There is a two-fold deception which Paul depicts which Anselm, then, seems to repeat as the truth. The poles of the deception are between the law (the law of the mind or will) and the “body” or the “flesh” or simply the ego. The deception that sin works is in the orientation of the ego or “I” to the law as this law (will/power) is perceived, through the deception of sin, to be life-giving. The law as life joined to the ego or “I” would impart life to the self. The covetousness or desire which Paul describes is aimed at fusing these two contradictory registers (rightly remembering the self, according to Anselm): law/language/the work of the mind and the flesh/ego/“I”/image. The former exists in the realm of symbols and speech and the later exists in the material, spectral realm. The will contains the power of self-remembrance or self-production, it is the place of ethics, and it is the location of sin and salvation. The will then is simply another name for being, or the power to be, and one is able to be or to have life through rightly knowing. In other words, Anselm repeats Paul’s picture of the sinful deceived Subject and then offers a mode of salvation working through the lie of sin.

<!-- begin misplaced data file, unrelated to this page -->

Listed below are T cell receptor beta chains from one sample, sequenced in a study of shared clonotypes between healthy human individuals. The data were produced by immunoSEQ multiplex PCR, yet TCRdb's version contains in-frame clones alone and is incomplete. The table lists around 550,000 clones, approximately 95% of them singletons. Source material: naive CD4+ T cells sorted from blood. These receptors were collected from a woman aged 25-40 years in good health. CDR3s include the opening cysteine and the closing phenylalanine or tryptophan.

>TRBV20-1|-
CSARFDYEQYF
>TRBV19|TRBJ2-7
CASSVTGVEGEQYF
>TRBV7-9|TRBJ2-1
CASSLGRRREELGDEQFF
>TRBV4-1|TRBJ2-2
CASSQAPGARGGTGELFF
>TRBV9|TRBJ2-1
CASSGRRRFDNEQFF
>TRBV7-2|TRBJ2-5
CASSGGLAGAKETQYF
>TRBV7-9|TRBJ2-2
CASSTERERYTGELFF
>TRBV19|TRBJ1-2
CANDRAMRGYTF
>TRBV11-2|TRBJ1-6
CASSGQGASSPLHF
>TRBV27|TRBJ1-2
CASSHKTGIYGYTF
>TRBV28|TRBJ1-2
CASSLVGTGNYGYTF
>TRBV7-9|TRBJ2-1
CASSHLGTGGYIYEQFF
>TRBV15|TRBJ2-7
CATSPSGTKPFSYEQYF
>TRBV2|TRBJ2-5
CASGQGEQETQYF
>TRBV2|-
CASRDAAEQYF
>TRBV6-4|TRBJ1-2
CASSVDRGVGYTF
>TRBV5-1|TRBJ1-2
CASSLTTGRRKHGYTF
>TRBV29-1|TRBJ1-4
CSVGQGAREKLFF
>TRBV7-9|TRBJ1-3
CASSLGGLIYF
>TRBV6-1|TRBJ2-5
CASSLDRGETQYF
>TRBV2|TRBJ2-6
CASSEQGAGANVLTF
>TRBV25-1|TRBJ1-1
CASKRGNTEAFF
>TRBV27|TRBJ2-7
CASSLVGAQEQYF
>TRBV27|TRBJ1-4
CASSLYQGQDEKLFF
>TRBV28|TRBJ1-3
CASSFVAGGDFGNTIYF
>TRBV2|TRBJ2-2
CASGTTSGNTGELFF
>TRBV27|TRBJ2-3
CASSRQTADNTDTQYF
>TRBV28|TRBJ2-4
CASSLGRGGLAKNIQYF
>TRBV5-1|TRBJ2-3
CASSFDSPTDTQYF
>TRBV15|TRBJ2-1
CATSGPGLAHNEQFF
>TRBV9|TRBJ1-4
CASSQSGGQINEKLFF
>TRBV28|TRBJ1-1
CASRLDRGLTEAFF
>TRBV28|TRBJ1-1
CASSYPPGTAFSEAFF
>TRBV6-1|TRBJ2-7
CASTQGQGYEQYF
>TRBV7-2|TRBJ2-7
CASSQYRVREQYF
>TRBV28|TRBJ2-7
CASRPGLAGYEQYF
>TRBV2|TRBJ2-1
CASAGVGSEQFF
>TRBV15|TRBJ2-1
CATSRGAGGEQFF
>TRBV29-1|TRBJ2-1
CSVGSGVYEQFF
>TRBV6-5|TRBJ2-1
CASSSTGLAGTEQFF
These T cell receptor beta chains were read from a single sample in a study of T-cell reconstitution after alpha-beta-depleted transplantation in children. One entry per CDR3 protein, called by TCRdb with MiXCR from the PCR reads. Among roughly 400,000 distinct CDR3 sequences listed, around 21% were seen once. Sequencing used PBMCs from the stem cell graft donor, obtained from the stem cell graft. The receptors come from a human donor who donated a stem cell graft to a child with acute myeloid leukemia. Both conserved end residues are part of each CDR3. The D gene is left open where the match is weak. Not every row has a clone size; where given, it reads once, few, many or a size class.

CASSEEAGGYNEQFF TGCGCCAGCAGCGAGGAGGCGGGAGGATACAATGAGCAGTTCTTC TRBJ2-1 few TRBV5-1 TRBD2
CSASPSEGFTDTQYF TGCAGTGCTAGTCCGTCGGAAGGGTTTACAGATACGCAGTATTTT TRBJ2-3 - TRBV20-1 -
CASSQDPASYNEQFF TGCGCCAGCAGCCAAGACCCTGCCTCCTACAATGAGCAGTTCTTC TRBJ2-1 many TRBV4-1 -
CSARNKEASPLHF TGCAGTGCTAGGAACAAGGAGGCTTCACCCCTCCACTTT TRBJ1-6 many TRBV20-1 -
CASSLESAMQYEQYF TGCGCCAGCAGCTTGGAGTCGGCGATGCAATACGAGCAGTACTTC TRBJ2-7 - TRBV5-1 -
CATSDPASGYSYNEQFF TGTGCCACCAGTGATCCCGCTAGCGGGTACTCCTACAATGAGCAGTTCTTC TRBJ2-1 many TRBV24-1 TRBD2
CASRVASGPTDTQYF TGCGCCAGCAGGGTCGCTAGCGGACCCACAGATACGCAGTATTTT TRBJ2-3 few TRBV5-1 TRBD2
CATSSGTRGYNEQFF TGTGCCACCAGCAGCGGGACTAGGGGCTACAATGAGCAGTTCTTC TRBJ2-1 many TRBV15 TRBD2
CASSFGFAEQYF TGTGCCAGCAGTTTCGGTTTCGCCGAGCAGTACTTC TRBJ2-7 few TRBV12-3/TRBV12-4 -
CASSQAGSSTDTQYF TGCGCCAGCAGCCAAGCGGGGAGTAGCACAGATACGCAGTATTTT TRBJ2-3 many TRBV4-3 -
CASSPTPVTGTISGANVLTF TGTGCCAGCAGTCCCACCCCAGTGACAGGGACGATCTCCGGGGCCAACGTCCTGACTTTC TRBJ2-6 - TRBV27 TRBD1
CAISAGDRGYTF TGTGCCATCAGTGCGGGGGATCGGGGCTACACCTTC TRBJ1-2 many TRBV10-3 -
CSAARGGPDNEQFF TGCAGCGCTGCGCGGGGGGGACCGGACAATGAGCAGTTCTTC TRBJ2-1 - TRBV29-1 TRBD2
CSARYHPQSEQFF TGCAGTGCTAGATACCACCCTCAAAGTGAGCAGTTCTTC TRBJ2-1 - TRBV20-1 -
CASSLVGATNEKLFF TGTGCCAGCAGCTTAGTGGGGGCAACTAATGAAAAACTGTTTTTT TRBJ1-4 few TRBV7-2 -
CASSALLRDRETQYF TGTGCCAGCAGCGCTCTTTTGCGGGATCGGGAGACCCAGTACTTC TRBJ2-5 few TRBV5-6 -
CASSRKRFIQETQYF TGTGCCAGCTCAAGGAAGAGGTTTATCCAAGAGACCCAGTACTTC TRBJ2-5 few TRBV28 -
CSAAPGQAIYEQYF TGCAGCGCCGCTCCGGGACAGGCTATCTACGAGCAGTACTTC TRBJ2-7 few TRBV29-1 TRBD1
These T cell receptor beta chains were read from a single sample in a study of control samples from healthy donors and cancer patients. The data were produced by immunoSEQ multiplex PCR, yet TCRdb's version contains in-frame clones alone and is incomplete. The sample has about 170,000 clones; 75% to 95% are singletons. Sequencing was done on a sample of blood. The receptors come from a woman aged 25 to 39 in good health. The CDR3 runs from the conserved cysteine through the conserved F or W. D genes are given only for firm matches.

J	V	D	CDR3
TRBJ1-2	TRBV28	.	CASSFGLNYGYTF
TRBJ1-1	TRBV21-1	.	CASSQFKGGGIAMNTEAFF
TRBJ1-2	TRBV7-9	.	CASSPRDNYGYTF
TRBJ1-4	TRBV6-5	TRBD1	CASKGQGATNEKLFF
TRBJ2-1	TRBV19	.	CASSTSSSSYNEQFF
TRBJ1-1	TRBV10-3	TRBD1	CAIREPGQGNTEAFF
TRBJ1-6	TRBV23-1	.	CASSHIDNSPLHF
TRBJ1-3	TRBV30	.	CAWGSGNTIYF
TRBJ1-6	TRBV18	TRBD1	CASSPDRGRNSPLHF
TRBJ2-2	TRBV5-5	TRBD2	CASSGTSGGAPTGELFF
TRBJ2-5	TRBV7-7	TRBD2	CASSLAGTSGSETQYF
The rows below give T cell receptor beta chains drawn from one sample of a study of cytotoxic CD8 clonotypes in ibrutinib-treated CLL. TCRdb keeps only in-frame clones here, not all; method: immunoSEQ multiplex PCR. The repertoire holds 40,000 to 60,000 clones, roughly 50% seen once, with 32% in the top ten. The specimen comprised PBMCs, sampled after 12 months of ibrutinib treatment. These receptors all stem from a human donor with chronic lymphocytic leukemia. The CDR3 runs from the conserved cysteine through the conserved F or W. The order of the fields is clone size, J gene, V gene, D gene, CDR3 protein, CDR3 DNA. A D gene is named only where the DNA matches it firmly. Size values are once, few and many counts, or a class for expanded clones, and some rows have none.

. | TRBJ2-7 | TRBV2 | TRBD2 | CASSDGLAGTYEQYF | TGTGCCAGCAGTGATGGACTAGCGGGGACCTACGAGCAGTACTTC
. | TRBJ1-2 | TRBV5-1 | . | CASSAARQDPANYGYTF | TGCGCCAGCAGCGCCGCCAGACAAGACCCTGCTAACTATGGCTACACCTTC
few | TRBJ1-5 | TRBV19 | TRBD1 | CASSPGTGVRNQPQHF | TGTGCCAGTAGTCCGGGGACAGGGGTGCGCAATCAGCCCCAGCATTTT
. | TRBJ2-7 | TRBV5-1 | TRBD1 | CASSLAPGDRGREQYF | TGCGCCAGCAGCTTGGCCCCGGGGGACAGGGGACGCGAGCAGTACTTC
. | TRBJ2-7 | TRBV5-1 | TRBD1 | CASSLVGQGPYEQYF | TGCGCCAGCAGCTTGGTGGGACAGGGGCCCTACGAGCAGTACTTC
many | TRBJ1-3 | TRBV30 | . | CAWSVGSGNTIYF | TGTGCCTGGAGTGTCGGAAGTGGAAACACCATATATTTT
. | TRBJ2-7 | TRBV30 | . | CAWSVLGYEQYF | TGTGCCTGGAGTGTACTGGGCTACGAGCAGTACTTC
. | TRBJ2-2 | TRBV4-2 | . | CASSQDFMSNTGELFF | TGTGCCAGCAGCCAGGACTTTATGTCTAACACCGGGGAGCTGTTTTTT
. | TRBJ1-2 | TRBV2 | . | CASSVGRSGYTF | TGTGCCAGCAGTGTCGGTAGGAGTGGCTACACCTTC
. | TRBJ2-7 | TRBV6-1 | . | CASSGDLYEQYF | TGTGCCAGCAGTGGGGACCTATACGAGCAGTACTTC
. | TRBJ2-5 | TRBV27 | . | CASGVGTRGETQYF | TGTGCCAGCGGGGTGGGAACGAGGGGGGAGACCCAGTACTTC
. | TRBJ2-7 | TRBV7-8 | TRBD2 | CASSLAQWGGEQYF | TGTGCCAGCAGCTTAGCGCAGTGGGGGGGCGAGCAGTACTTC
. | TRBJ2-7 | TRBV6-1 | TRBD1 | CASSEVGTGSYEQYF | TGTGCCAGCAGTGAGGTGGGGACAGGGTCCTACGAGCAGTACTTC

The deception is two-fold: there is the presumption that there is life in the law or the will to power (and this is the impetus behind fallen desire) and in pursuit of this life, death is continuously enacted or taken up. Death exists at both ends of the equation, in that there is no life in the law or through the will (or in language or the symbolic realm or in rightly remembering), and the self – “I,” ego, image, as object is incapable of life (this sort of image, idol, or tselem is dead by definition). Paul makes it clear that “sin deceived me in regard to the law” and this deception is to presume that the law (the will to power) is absolute such that law and God (as the true source of life) are confused. Anselm’s entire system is centered on a personality that is lacking in will or being and the point of the system is to integrate one more fully into obtaining it, which this reading takes to be a deeper integration into the sin system.
Penal substitution develops Anselm’s notion that the economy of salvation is worked out in and through the law – the subject of the next blog.